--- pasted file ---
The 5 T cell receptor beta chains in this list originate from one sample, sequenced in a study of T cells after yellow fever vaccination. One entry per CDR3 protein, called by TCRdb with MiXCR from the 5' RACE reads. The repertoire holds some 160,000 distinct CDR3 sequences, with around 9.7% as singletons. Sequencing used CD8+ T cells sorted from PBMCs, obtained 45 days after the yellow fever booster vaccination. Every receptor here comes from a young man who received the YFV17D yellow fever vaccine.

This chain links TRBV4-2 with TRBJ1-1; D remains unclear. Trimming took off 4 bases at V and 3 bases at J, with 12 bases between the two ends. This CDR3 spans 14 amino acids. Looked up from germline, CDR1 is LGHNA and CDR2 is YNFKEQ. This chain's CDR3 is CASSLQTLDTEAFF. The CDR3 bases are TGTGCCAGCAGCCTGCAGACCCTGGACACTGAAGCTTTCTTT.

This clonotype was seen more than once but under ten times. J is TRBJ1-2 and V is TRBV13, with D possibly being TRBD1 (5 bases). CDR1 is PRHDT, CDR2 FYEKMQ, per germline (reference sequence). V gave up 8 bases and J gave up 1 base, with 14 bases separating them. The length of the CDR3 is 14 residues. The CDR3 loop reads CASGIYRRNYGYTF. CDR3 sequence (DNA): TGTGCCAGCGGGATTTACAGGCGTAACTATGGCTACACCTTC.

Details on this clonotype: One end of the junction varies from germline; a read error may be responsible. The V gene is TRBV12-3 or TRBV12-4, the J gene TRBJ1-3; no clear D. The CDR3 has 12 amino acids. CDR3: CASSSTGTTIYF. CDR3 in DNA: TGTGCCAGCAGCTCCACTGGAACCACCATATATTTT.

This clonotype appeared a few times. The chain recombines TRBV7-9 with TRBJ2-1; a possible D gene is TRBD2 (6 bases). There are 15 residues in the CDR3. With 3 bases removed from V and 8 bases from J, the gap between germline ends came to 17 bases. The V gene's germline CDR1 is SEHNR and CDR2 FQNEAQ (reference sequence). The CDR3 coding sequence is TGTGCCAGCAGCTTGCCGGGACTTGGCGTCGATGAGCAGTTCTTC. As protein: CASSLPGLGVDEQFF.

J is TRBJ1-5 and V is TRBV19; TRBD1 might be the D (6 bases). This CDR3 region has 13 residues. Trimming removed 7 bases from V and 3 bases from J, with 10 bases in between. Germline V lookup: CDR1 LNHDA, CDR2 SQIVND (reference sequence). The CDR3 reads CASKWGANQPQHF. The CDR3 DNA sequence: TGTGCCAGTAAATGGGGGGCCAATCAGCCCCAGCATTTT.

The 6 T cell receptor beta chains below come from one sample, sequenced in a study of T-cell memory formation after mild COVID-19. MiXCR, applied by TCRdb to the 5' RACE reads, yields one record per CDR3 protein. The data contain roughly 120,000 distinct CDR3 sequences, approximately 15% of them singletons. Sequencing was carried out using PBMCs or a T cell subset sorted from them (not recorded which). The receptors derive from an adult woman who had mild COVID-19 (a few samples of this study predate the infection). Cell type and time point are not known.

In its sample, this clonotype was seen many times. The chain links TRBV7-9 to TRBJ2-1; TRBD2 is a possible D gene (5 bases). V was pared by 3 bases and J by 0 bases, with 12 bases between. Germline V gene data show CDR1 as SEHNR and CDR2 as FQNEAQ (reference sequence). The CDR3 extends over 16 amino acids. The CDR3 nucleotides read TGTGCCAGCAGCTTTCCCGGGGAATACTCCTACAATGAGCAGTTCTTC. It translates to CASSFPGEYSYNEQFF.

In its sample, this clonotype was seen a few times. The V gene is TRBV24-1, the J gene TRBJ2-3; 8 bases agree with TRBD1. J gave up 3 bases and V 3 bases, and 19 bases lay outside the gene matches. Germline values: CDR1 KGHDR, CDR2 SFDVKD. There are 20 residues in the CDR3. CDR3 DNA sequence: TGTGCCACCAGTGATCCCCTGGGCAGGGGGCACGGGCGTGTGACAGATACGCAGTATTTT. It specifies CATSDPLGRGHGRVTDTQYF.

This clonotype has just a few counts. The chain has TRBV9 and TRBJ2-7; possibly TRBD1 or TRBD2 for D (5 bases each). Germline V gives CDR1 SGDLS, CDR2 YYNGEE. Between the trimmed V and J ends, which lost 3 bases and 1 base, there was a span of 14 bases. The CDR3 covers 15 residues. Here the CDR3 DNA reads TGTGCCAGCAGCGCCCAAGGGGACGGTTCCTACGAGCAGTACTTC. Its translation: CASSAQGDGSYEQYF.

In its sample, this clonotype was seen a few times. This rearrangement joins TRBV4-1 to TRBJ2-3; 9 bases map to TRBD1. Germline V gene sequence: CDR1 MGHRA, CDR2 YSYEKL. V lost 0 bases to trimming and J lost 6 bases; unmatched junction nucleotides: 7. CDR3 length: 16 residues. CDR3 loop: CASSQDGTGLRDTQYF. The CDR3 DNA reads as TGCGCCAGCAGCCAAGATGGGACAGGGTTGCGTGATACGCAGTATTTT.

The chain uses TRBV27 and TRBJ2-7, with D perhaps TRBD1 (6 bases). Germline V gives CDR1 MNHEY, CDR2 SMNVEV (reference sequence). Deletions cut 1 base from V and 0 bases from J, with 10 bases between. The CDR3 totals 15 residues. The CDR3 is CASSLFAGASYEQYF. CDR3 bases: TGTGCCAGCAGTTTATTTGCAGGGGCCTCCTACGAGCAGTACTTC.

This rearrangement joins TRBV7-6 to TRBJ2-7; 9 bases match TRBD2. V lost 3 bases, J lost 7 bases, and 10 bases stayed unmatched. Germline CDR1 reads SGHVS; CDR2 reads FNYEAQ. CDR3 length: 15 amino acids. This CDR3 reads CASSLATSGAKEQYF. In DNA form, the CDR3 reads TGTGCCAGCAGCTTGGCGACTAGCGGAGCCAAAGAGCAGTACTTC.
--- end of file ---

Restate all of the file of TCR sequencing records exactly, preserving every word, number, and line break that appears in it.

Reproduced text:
The 5 T cell receptor beta chains in this list originate from one sample, sequenced in a study of T cells after yellow fever vaccination. One entry per CDR3 protein, called by TCRdb with MiXCR from the 5' RACE reads. The repertoire holds some 160,000 distinct CDR3 sequences, with around 9.7% as singletons. Sequencing used CD8+ T cells sorted from PBMCs, obtained 45 days after the yellow fever booster vaccination. Every receptor here comes from a young man who received the YFV17D yellow fever vaccine.

This chain links TRBV4-2 with TRBJ1-1; D remains unclear. Trimming took off 4 bases at V and 3 bases at J, with 12 bases between the two ends. This CDR3 spans 14 amino acids. Looked up from germline, CDR1 is LGHNA and CDR2 is YNFKEQ. This chain's CDR3 is CASSLQTLDTEAFF. The CDR3 bases are TGTGCCAGCAGCCTGCAGACCCTGGACACTGAAGCTTTCTTT.

This clonotype was seen more than once but under ten times. J is TRBJ1-2 and V is TRBV13, with D possibly being TRBD1 (5 bases). CDR1 is PRHDT, CDR2 FYEKMQ, per germline (reference sequence). V gave up 8 bases and J gave up 1 base, with 14 bases separating them. The length of the CDR3 is 14 residues. The CDR3 loop reads CASGIYRRNYGYTF. CDR3 sequence (DNA): TGTGCCAGCGGGATTTACAGGCGTAACTATGGCTACACCTTC.

Details on this clonotype: One end of the junction varies from germline; a read error may be responsible. The V gene is TRBV12-3 or TRBV12-4, the J gene TRBJ1-3; no clear D. The CDR3 has 12 amino acids. CDR3: CASSSTGTTIYF. CDR3 in DNA: TGTGCCAGCAGCTCCACTGGAACCACCATATATTTT.

This clonotype appeared a few times. The chain recombines TRBV7-9 with TRBJ2-1; a possible D gene is TRBD2 (6 bases). There are 15 residues in the CDR3. With 3 bases removed from V and 8 bases from J, the gap between germline ends came to 17 bases. The V gene's germline CDR1 is SEHNR and CDR2 FQNEAQ (reference sequence). The CDR3 coding sequence is TGTGCCAGCAGCTTGCCGGGACTTGGCGTCGATGAGCAGTTCTTC. As protein: CASSLPGLGVDEQFF.

J is TRBJ1-5 and V is TRBV19; TRBD1 might be the D (6 bases). This CDR3 region has 13 residues. Trimming removed 7 bases from V and 3 bases from J, with 10 bases in between. Germline V lookup: CDR1 LNHDA, CDR2 SQIVND (reference sequence). The CDR3 reads CASKWGANQPQHF. The CDR3 DNA sequence: TGTGCCAGTAAATGGGGGGCCAATCAGCCCCAGCATTTT.

The 6 T cell receptor beta chains below come from one sample, sequenced in a study of T-cell memory formation after mild COVID-19. MiXCR, applied by TCRdb to the 5' RACE reads, yields one record per CDR3 protein. The data contain roughly 120,000 distinct CDR3 sequences, approximately 15% of them singletons. Sequencing was carried out using PBMCs or a T cell subset sorted from them (not recorded which). The receptors derive from an adult woman who had mild COVID-19 (a few samples of this study predate the infection). Cell type and time point are not known.

In its sample, this clonotype was seen many times. The chain links TRBV7-9 to TRBJ2-1; TRBD2 is a possible D gene (5 bases). V was pared by 3 bases and J by 0 bases, with 12 bases between. Germline V gene data show CDR1 as SEHNR and CDR2 as FQNEAQ (reference sequence). The CDR3 extends over 16 amino acids. The CDR3 nucleotides read TGTGCCAGCAGCTTTCCCGGGGAATACTCCTACAATGAGCAGTTCTTC. It translates to CASSFPGEYSYNEQFF.

In its sample, this clonotype was seen a few times. The V gene is TRBV24-1, the J gene TRBJ2-3; 8 bases agree with TRBD1. J gave up 3 bases and V 3 bases, and 19 bases lay outside the gene matches. Germline values: CDR1 KGHDR, CDR2 SFDVKD. There are 20 residues in the CDR3. CDR3 DNA sequence: TGTGCCACCAGTGATCCCCTGGGCAGGGGGCACGGGCGTGTGACAGATACGCAGTATTTT. It specifies CATSDPLGRGHGRVTDTQYF.

This clonotype has just a few counts. The chain has TRBV9 and TRBJ2-7; possibly TRBD1 or TRBD2 for D (5 bases each). Germline V gives CDR1 SGDLS, CDR2 YYNGEE. Between the trimmed V and J ends, which lost 3 bases and 1 base, there was a span of 14 bases. The CDR3 covers 15 residues. Here the CDR3 DNA reads TGTGCCAGCAGCGCCCAAGGGGACGGTTCCTACGAGCAGTACTTC. Its translation: CASSAQGDGSYEQYF.

In its sample, this clonotype was seen a few times. This rearrangement joins TRBV4-1 to TRBJ2-3; 9 bases map to TRBD1. Germline V gene sequence: CDR1 MGHRA, CDR2 YSYEKL. V lost 0 bases to trimming and J lost 6 bases; unmatched junction nucleotides: 7. CDR3 length: 16 residues. CDR3 loop: CASSQDGTGLRDTQYF. The CDR3 DNA reads as TGCGCCAGCAGCCAAGATGGGACAGGGTTGCGTGATACGCAGTATTTT.

The chain uses TRBV27 and TRBJ2-7, with D perhaps TRBD1 (6 bases). Germline V gives CDR1 MNHEY, CDR2 SMNVEV (reference sequence). Deletions cut 1 base from V and 0 bases from J, with 10 bases between. The CDR3 totals 15 residues. The CDR3 is CASSLFAGASYEQYF. CDR3 bases: TGTGCCAGCAGTTTATTTGCAGGGGCCTCCTACGAGCAGTACTTC.

This rearrangement joins TRBV7-6 to TRBJ2-7; 9 bases match TRBD2. V lost 3 bases, J lost 7 bases, and 10 bases stayed unmatched. Germline CDR1 reads SGHVS; CDR2 reads FNYEAQ. CDR3 length: 15 amino acids. This CDR3 reads CASSLATSGAKEQYF. In DNA form, the CDR3 reads TGTGCCAGCAGCTTGGCGACTAGCGGAGCCAAAGAGCAGTACTTC.